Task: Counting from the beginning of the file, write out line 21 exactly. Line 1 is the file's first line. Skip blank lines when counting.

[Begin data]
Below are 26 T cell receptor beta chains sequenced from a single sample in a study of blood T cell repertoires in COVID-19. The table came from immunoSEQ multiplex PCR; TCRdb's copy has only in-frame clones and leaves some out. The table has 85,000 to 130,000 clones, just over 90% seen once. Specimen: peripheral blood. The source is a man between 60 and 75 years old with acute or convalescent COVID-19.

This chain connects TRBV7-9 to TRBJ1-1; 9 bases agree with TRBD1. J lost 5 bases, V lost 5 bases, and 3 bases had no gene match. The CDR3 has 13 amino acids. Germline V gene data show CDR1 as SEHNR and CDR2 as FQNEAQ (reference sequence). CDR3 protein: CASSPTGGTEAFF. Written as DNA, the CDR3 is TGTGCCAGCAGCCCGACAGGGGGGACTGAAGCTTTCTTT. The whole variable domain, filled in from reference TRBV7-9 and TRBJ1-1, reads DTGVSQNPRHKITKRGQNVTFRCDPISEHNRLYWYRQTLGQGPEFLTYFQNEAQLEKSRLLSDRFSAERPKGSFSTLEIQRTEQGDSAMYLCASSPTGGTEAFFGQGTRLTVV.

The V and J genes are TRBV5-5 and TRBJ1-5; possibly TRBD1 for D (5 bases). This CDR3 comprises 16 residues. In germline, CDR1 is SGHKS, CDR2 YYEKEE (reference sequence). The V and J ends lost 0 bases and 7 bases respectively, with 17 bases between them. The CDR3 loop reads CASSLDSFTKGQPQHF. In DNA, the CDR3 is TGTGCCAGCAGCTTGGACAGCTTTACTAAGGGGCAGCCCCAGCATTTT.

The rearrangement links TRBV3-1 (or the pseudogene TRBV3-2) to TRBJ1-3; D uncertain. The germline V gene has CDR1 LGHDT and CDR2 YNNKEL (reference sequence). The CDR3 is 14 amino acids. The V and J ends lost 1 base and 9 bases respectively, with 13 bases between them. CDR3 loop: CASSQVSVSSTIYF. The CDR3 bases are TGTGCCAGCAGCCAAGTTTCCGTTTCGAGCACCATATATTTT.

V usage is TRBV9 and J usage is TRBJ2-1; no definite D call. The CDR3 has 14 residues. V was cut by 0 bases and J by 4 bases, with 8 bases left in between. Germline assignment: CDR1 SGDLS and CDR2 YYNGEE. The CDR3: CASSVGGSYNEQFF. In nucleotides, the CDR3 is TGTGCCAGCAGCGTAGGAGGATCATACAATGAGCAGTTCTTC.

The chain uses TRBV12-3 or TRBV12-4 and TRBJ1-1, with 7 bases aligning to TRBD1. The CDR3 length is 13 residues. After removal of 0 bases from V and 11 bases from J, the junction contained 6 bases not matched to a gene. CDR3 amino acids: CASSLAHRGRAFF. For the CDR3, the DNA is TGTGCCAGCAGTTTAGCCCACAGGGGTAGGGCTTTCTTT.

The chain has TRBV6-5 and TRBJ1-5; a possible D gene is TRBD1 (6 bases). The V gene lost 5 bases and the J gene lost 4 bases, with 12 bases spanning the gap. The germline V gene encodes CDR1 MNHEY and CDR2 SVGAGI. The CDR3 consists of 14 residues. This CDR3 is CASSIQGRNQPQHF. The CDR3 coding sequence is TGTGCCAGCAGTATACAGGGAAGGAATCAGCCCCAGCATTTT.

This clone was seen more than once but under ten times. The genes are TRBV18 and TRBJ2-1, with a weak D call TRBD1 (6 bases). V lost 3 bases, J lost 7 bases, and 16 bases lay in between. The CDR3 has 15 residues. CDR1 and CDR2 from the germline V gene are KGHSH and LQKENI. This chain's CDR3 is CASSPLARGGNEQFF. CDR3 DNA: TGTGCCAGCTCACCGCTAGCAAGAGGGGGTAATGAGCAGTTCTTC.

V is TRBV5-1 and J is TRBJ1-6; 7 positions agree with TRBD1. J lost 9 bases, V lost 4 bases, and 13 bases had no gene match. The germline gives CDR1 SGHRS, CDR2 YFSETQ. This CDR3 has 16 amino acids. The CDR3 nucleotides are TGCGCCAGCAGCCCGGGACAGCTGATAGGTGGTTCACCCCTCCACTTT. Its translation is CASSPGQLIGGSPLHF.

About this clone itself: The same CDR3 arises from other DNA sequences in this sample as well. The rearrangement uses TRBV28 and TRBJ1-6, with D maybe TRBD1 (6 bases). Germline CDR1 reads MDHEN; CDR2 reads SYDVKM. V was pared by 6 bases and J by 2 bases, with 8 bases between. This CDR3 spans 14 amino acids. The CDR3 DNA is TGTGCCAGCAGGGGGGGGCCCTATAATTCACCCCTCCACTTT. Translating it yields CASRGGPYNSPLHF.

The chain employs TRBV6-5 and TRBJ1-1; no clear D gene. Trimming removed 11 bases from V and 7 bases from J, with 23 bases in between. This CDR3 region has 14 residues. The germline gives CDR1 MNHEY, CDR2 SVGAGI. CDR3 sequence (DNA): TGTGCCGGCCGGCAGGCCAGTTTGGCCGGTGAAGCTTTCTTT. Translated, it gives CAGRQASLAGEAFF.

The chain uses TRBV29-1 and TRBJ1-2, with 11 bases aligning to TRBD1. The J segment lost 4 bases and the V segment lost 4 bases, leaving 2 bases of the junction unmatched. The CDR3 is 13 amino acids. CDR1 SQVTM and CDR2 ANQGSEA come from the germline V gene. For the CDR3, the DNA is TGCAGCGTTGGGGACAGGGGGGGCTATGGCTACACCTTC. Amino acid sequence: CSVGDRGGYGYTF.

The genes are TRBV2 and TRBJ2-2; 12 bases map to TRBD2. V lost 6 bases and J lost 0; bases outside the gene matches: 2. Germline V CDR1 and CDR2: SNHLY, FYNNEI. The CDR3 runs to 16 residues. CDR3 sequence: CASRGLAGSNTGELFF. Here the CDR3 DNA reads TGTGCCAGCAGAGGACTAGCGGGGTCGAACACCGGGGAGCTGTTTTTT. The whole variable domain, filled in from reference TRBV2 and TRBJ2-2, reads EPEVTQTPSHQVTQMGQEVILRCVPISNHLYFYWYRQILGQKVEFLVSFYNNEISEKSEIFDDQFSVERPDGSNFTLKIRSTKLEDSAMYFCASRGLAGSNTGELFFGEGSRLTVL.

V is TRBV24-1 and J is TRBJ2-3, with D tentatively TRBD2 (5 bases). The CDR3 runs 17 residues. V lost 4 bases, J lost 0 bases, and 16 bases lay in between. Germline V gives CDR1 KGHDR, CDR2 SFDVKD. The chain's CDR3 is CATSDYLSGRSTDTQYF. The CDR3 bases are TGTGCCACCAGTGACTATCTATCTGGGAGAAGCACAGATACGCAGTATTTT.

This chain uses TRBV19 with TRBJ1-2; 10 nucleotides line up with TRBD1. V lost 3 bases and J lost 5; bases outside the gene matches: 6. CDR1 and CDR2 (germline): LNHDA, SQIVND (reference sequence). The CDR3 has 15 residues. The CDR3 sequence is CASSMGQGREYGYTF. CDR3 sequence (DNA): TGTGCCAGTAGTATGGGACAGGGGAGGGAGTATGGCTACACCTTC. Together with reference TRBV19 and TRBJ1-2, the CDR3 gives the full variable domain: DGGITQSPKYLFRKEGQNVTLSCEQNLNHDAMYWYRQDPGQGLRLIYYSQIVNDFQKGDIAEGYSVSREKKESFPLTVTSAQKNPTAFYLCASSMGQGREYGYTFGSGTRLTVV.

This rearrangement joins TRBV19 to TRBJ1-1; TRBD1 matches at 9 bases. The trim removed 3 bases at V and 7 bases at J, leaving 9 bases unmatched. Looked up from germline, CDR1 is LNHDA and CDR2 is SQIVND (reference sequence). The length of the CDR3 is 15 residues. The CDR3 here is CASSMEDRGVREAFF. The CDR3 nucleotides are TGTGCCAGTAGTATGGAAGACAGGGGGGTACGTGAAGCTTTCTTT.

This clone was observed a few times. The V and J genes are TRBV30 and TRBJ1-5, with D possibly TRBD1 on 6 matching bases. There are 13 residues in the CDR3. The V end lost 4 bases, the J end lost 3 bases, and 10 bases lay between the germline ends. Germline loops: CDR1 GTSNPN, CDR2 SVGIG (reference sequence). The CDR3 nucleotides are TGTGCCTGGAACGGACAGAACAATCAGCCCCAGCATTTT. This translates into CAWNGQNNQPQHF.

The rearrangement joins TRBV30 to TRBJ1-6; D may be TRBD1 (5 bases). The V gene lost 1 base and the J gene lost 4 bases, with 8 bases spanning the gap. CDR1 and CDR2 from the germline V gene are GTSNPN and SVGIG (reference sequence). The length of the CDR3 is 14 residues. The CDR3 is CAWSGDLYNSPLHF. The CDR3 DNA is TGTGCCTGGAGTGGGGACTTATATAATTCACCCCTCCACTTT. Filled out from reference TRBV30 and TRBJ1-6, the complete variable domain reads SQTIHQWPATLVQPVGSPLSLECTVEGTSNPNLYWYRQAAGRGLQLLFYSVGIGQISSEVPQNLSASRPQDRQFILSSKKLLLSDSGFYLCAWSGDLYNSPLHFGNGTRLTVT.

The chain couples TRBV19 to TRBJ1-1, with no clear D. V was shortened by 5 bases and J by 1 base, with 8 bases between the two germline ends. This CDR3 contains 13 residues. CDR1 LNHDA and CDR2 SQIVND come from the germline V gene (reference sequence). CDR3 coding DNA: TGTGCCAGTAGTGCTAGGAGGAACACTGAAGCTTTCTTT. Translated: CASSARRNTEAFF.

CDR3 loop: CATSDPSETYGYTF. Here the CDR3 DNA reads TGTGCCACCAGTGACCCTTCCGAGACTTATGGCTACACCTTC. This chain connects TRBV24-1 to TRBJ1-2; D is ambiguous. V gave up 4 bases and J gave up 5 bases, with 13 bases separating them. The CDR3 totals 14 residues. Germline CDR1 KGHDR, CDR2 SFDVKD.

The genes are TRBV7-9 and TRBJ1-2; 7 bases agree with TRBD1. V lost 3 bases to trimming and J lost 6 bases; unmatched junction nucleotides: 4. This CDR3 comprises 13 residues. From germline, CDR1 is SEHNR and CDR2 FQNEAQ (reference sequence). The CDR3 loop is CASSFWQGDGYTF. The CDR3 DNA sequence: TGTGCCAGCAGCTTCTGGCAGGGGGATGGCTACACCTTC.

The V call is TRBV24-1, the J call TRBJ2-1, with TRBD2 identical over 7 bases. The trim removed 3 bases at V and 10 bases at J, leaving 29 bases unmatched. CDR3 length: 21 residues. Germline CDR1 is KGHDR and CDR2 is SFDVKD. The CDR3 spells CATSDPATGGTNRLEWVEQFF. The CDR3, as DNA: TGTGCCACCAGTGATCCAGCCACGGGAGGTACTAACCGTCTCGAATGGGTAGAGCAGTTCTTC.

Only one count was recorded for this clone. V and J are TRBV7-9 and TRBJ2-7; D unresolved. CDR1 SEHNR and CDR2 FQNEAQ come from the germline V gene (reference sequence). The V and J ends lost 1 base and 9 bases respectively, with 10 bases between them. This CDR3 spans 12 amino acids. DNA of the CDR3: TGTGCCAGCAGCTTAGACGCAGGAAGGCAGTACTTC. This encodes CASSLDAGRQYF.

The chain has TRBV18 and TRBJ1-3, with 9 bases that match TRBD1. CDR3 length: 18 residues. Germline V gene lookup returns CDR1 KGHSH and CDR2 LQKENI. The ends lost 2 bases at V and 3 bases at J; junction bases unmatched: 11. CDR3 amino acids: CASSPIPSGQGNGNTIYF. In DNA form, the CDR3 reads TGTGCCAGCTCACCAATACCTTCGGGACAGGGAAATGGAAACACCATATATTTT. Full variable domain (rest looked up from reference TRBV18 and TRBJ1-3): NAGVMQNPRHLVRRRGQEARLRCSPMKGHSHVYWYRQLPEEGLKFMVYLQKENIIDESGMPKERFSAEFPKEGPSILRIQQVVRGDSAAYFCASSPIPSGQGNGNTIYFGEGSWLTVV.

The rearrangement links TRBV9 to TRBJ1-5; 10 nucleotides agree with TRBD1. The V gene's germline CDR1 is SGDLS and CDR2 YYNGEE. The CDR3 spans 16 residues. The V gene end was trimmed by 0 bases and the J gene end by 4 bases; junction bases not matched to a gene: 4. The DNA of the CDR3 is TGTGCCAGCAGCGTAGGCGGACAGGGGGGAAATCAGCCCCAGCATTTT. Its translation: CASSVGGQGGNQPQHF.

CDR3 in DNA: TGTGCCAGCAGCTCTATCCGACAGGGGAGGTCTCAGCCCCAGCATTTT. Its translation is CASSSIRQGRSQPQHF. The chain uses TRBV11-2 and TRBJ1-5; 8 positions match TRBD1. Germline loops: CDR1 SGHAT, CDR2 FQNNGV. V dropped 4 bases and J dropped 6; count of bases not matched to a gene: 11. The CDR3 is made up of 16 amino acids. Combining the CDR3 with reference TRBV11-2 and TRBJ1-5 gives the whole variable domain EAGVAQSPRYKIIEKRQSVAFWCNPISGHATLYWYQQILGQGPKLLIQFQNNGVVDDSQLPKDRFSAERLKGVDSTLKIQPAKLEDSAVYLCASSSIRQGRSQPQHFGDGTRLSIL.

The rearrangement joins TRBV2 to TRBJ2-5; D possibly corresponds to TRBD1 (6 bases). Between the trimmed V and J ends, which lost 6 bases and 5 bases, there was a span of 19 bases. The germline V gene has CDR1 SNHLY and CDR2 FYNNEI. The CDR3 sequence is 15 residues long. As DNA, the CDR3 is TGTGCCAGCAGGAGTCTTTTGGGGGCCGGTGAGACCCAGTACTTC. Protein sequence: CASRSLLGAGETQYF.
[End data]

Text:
The genes are TRBV7-9 and TRBJ1-2; 7 bases agree with TRBD1. V lost 3 bases to trimming and J lost 6 bases; unmatched junction nucleotides: 4. This CDR3 comprises 13 residues. From germline, CDR1 is SEHNR and CDR2 FQNEAQ (reference sequence). The CDR3 loop is CASSFWQGDGYTF. The CDR3 DNA sequence: TGTGCCAGCAGCTTCTGGCAGGGGGATGGCTACACCTTC.